Dr. Keisuke Noda is a UTS faculty member and chairman of the World Religions and Philosophy Department at Barrytown College. He presented two seminars on the " Tipping Point of Good and Evil: Integrated Self and Meaning of Life”. He challenged us to consider deeply how much it is possible to be influenced in the direction of evil by peer pressure and unthinking obedience to authority figures. He used examples from real life (‘the Milgram experiment ‘of the 60’s), and fiction, (the novel ‘the Wave’-‘die Welle’) to illustrate his talk.
‘My Neurons Made Me Do It: The New Brain Science’, was presented by Dr. Kathy Winings, Vice President of Academic Affairs at UTS. This rapidly developing field of neuroscience is giving us great new insights into what goes on in the brain and, of particular interest to me, what happens on a demonstrable, physical level when we have a ‘spiritual experience’ . The focus of Dr Winings’ talk was on how habits and learning form and shape neural pathways, and she also explored the concepts of ‘original nature’ vs ‘fallen nature’. The presentation was most thought provoking, and stimulated many deep and challenging questions.
Several presentations also explored issues raised by the President of HSA-UWC USA Rev. Hyung Jin Moon and Chairman of the Tongil Foundation Rev. Kook Jin Moon regarding the "Freedom Society." These included “Economics for a Free Society” presented by Dr. Mark Isaacs, a UTS adjunct professor; “Principled Perspectives on Governance” presented by Dr. Gordon Anderson, President of Paragon House Publishers, and “Church and State: Status of Religious Freedom around the World” by Dan Fefferman, president of the International Coalition for Religious Freedom. It was with a torn heart that I missed these talks, tending to choose those with a more scientific content.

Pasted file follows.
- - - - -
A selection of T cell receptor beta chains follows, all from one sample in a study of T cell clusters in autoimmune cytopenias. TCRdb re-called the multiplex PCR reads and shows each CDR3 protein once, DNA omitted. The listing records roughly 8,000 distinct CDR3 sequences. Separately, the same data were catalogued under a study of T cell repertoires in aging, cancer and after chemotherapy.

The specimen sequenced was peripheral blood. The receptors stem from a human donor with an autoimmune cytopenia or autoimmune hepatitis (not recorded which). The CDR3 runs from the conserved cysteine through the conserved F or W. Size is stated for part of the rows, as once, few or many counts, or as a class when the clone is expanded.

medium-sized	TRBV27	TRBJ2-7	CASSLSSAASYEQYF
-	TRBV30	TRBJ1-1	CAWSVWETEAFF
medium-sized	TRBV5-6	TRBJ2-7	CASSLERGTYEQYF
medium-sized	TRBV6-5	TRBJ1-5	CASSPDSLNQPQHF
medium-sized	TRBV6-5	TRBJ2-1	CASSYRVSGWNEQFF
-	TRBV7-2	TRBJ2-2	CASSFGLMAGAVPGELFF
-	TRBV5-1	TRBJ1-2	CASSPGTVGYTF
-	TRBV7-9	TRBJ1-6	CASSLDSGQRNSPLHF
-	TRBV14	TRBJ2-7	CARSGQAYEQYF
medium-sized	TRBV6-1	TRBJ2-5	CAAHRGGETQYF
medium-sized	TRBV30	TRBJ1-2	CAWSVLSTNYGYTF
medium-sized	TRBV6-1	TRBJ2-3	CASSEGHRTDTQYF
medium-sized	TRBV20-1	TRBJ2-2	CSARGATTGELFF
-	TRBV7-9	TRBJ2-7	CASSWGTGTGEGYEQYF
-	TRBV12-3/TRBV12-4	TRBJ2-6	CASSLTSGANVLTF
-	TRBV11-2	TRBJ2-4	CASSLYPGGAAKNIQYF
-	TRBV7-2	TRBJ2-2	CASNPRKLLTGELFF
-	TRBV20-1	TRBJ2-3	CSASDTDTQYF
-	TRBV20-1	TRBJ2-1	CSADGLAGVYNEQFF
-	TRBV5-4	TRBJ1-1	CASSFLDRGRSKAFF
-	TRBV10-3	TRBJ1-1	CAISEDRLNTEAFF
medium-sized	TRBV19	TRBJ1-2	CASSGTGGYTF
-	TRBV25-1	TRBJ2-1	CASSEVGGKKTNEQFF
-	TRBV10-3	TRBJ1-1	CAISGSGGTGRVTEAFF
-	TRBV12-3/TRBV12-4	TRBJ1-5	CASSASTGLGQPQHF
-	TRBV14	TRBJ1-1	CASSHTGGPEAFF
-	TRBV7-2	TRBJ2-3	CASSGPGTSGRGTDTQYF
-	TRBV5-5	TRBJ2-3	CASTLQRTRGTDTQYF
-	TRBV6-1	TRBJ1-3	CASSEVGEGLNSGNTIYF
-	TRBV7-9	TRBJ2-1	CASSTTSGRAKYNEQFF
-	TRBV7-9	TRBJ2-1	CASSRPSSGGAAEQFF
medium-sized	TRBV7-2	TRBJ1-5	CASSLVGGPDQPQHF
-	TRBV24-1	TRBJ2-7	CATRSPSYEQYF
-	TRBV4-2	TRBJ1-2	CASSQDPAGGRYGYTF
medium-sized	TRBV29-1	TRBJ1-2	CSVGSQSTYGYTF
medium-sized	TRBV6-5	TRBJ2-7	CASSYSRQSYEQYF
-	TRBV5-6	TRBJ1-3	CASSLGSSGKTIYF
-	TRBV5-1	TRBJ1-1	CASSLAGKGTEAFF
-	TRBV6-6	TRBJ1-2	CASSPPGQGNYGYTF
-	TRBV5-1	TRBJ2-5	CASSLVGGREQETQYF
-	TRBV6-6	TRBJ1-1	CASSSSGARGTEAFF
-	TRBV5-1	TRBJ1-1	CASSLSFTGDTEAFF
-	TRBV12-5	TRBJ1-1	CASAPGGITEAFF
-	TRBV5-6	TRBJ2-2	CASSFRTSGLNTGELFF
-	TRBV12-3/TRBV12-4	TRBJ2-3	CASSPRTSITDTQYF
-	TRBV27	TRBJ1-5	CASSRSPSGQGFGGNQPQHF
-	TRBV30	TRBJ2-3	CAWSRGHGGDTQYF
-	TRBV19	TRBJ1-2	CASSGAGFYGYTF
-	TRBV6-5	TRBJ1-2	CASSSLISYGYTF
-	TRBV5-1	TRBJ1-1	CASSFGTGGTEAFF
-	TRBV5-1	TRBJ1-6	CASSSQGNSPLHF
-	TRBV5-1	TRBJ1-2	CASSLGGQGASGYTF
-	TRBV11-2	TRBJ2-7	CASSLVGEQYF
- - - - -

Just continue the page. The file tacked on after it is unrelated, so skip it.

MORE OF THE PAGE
To counterbalance the ‘information overload’, time was allocated in the afternoons and evenings for non-academic activities. Movies, games, and sports were offered, but I preferred to use my spare time to walk around the snow covered grounds on the famous ‘Father’s Trail’, ‘and Mother’s Trail’’, or to engage in stimulating exchanges with fellow Unificationists and to hear the perspective of those who are living in the USA in these turbulent times.
We could tour the Barrytown building which is currently undergoing extensive renovations in preparation for its first college intake this autumn. The postgraduate seminary classes have now moved to NYC, but it is expected that approval from the New York State Education Department will be granted in February 2013 for an undergraduate college offering a liberal arts degree on the Barrytown campus.
The main focus of the 3 day event was to stimulate interest in the new college amongst the GPA members, many of whom will move onto higher education this summer. But it was a pity that there were only a few older Unificationists like me in attendance, because the content was high quality and entirely appropriate for a very wide and mixed audience.
Overall the event was very worthwhile, and I am encouraged that we as a movement are broadening our horizons and encouraging critical thinking, while fostering a basic attitude of faith and spirituality.
Perhaps a similar event can be organized in Europe?